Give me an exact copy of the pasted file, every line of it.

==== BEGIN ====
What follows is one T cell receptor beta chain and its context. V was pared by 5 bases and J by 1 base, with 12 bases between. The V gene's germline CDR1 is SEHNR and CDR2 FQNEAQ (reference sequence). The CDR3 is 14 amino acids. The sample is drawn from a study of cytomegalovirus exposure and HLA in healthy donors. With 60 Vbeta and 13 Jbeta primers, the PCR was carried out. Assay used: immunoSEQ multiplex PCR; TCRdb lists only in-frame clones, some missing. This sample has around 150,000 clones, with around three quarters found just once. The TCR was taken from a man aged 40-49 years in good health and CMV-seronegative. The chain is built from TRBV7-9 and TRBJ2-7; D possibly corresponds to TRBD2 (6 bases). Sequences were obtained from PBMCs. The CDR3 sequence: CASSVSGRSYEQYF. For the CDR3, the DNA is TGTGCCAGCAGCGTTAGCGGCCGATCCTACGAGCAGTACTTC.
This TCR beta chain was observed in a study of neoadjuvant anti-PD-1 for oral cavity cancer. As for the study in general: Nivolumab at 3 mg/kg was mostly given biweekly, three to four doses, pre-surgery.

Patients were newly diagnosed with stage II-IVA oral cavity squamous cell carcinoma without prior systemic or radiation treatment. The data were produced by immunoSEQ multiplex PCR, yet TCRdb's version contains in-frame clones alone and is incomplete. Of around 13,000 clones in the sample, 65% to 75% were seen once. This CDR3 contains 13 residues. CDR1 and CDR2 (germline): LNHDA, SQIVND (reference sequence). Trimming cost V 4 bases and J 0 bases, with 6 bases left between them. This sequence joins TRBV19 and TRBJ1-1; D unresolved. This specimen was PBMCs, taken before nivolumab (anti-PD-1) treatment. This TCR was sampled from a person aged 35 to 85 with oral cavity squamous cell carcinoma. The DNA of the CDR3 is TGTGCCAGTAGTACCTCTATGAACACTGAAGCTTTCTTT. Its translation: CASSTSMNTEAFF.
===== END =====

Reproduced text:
What follows is one T cell receptor beta chain and its context. V was pared by 5 bases and J by 1 base, with 12 bases between. The V gene's germline CDR1 is SEHNR and CDR2 FQNEAQ (reference sequence). The CDR3 is 14 amino acids. The sample is drawn from a study of cytomegalovirus exposure and HLA in healthy donors. With 60 Vbeta and 13 Jbeta primers, the PCR was carried out. Assay used: immunoSEQ multiplex PCR; TCRdb lists only in-frame clones, some missing. This sample has around 150,000 clones, with around three quarters found just once. The TCR was taken from a man aged 40-49 years in good health and CMV-seronegative. The chain is built from TRBV7-9 and TRBJ2-7; D possibly corresponds to TRBD2 (6 bases). Sequences were obtained from PBMCs. The CDR3 sequence: CASSVSGRSYEQYF. For the CDR3, the DNA is TGTGCCAGCAGCGTTAGCGGCCGATCCTACGAGCAGTACTTC.
This TCR beta chain was observed in a study of neoadjuvant anti-PD-1 for oral cavity cancer. As for the study in general: Nivolumab at 3 mg/kg was mostly given biweekly, three to four doses, pre-surgery.

Patients were newly diagnosed with stage II-IVA oral cavity squamous cell carcinoma without prior systemic or radiation treatment. The data were produced by immunoSEQ multiplex PCR, yet TCRdb's version contains in-frame clones alone and is incomplete. Of around 13,000 clones in the sample, 65% to 75% were seen once. This CDR3 contains 13 residues. CDR1 and CDR2 (germline): LNHDA, SQIVND (reference sequence). Trimming cost V 4 bases and J 0 bases, with 6 bases left between them. This sequence joins TRBV19 and TRBJ1-1; D unresolved. This specimen was PBMCs, taken before nivolumab (anti-PD-1) treatment. This TCR was sampled from a person aged 35 to 85 with oral cavity squamous cell carcinoma. The DNA of the CDR3 is TGTGCCAGTAGTACCTCTATGAACACTGAAGCTTTCTTT. Its translation: CASSTSMNTEAFF.